Rebreathing of helium is regarded as complete when the helium concentration falls by less than 0.02% in 30 seconds, the time to achieve this being “rarely longer than 10 minutes”. Being sufficiently reproducible, one technically satisfactory test is regarded as sufficient, in contrast to all other tests. This is just as well because it can take half an hour to wash the residual helium from emphysematous bullae.


The discussion on the diffusing capacity (transfer factor) for carbon monoxide (Dlco, Tlco) is now much clearer than previously and merits detailed examination. Complying with the standards may call for some effort, given the level of automation that already exists.

The Task Force recognised that the term “transfer factor” was popular in Europe because the uptake of carbon monoxide in the whole lung, as opposed to the individual alveoli, is not limited by diffusion. However, “diffusing capacity” has been chosen for the sake of “consistency” and for historical reasons. Presumably they chose the term which would meet with the least resistance across the world. Arguments about units are justifiably dismissed; either can be used as there is a simple conversion factor.

The single breath breath-holding test has been selected as the standard, using helium or methane as the insoluble gas to measure accessible lung volume (VA). When new methods of measurement make it desirable to use gases with lower diffusivity in the alveolar gas, they will have to be validated against helium and a correction factor applied if necessary. The intra-breath method, which is available commercially and has some advantages, is not mentioned but, by inference, it can be used if adequate reference values are made available.

The calculation of Tlco is standardised in minute detail and laboratories will have to ascertain whether their software produces correct results. Instrumental dead space and expired gas absorption have to be allowed for in the calculation of VA; also there are recommended formulae for calculating anatomical dead space from weight and from height. The effect of the partial pressure of oxygen (Po2) on carbon monoxide uptake is described. The oxygen dependent (red cell) and independent (membrane) components of Tlco are explained; while these measurements are not often made, the theory behind them explains why Tlco is increased by more than 10% if the alveolar oxygen concentration after the breath-hold is 16% rather than 21%. Rather than recommending measuring expired oxygen and applying a correction, it is suggested that laboratories employ the same inspired gas as was used to obtain their reference values. This is not an available option for those using composite equations, so Po2 remains a source of variation.

Strictly, in the single breath test the subject should hold a breath at TLC for about 10 seconds without any Valsalva or Müller manoeuvre. This is not always achievable, and measurement at lower lung volumes has an alinear effect on the result; the surface area for absorption is reduced but the pulmonary capillary volume per unit lung volume is increased. In normal subjects the calculated Tlco is 93% of the true value when VA is 85% TLC, but there are no validated disease specific corrections. It is suggested that inspired volume should be reported and that tests with Vi/VC of less than 85% should usually be rejected.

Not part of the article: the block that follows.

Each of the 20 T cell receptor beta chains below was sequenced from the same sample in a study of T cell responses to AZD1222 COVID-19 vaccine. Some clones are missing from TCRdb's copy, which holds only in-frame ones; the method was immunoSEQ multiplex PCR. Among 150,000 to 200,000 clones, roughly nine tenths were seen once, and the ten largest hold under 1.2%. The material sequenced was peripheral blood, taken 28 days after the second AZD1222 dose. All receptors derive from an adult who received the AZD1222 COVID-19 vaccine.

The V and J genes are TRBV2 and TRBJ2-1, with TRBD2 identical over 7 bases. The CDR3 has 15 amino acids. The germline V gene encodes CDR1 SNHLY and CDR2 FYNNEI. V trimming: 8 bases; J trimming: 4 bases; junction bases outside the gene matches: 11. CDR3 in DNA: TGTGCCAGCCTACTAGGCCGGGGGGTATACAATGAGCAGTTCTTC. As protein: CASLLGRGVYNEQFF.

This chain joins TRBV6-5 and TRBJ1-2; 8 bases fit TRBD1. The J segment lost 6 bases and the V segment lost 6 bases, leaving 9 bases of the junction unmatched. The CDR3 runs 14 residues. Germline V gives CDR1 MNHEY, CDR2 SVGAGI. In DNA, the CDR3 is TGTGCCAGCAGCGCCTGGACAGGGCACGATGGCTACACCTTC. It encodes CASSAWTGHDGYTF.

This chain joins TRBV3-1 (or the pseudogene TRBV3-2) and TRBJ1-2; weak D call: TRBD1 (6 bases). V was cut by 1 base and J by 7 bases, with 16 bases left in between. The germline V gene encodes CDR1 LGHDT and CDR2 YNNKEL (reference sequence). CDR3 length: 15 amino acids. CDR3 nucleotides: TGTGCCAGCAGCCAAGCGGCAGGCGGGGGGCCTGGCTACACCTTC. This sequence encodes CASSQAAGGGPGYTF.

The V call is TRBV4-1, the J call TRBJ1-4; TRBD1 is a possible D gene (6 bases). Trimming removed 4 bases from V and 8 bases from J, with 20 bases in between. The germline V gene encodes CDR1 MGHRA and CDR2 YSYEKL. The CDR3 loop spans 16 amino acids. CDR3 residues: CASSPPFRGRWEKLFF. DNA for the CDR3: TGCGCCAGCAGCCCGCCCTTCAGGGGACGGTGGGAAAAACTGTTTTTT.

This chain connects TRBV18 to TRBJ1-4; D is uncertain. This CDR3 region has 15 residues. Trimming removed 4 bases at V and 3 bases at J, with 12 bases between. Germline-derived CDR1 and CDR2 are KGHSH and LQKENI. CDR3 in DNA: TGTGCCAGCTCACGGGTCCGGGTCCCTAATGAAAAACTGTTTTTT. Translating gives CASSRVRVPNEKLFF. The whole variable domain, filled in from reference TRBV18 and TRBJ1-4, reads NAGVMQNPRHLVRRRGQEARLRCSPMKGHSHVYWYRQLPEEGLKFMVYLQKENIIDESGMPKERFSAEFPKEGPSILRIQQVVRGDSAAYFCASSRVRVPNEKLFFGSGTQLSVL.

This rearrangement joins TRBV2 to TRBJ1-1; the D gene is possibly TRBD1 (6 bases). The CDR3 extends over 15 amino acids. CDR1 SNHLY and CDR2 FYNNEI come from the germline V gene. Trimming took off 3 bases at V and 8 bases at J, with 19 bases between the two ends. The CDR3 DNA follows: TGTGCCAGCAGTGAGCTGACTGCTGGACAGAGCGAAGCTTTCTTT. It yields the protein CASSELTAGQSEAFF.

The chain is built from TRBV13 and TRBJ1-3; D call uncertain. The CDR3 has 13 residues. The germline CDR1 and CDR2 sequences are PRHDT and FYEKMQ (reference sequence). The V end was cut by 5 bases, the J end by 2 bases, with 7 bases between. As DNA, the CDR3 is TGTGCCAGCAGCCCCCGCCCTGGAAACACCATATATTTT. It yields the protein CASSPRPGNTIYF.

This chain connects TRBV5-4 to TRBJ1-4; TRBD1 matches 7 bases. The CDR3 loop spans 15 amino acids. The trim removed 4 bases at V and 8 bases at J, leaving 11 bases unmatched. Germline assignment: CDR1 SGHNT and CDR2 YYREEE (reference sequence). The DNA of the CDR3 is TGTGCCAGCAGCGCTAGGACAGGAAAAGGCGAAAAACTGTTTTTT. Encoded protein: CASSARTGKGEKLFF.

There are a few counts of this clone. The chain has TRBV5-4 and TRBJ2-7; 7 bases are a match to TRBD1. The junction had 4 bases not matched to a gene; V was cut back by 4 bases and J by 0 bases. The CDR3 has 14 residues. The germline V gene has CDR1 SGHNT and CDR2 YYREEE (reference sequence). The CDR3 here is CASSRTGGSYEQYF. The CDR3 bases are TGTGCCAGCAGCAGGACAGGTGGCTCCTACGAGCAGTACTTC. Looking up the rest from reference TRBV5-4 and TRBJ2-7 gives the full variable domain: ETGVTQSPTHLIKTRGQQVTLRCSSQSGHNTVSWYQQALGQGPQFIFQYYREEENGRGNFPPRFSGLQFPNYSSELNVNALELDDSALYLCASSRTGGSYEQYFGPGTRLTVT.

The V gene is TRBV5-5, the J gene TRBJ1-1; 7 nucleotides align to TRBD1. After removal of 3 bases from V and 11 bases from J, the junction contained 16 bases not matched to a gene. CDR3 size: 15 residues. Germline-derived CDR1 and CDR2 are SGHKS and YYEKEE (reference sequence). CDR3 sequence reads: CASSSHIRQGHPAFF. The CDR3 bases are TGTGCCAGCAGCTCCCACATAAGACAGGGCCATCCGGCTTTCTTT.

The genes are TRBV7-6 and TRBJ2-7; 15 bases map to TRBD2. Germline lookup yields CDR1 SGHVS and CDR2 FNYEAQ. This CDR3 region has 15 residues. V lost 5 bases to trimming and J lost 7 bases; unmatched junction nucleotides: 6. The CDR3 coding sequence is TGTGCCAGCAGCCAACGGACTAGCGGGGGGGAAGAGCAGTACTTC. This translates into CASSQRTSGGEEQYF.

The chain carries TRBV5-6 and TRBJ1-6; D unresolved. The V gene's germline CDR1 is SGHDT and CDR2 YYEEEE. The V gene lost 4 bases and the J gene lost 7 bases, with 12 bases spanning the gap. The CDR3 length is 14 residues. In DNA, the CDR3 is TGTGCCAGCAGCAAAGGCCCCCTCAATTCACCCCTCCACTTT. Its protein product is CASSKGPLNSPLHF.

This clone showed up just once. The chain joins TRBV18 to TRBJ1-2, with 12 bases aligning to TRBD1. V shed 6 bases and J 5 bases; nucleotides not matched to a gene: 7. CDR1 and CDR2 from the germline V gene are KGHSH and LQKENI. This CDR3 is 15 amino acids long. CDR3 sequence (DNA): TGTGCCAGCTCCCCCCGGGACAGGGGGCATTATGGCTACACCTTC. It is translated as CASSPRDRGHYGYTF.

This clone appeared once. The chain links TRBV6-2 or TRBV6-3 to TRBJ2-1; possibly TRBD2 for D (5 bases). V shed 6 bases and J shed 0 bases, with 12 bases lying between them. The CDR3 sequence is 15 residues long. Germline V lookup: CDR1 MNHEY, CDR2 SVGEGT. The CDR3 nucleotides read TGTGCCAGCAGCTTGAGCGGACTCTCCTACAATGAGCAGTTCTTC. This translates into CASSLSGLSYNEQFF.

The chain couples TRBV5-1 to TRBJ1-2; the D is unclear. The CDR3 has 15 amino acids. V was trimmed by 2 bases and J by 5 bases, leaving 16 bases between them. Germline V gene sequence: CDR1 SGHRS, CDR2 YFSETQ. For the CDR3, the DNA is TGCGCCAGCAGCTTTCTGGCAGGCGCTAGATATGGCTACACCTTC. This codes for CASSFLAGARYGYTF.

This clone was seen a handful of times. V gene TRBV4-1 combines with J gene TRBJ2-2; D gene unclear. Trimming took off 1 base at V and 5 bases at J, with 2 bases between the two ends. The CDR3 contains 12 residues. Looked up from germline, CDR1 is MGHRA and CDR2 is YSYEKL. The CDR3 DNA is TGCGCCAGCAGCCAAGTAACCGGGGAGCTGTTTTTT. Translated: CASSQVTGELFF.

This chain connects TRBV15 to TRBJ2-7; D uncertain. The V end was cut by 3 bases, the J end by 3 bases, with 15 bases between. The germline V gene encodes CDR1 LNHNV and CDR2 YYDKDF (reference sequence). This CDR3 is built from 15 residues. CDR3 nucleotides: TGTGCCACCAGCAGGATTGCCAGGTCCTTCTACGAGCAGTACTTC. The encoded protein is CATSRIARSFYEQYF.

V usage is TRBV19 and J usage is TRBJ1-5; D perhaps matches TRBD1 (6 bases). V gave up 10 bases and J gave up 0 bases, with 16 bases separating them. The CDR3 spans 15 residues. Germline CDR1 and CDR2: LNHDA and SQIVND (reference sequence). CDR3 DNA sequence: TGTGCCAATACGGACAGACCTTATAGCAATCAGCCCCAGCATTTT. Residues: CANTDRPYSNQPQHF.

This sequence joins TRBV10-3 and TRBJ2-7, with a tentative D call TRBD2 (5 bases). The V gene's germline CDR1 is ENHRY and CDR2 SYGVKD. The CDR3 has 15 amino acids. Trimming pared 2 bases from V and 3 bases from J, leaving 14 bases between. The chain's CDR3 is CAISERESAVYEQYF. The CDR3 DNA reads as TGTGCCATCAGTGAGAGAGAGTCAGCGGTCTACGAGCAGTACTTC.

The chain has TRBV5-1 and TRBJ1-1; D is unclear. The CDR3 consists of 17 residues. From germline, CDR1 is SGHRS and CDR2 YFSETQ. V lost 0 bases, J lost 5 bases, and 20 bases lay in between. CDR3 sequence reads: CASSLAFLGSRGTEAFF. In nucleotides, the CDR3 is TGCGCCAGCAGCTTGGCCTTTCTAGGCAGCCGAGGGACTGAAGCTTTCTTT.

Dealing with the problem of anaemia, the guidelines state that Tlco should be reported as it is calculated, and a theoretical correction applied to the predicted value rather than the measured result. This is a satisfactory procedure when the results are considered as a percentage of the mean reference value, but it fits uneasily into the approach which employs residual standard deviations to identify lower limits of normal. Women are supposed to have lower haemoglobin than the male value of 14.6 g/dl, but this may not apply to young non-smokers who take regular physical exercise. Carboxyhaemoglobin (COHb) can be ignored if it is 2% or less; otherwise, the interpretation can be improved using an empirical calculation of a 1% reduction of Tlco for each 1% increase in COHb.

In general the recommendations are helpful and not too prescriptive or excessively rigorous; the interpreter is encouraged to estimate potential errors and thus minimise the chance of clinical misjudgements. Any assumptions, corrections, and allowances for imperfect technique should be listed in the report; the authors might have added that this should also apply in published papers.

Tlco is now recognised as measuring the CO uptake in the ventilated part of the lung. It is calculated by multiplying the transfer coefficient (Kco) by the alveolar volume measured at the same time; the option of using a separately measured TLC has been withdrawn.


The section on interpretation5 pulls the whole together and provides advice for designing reporting algorithms. Reports should deal consecutively with (1) quality; (2) reference values; (3) patterns of abnormality; (4) comparisons with self (change). A fifth important component is to answer the implied question on the request form, which currently requires some human input.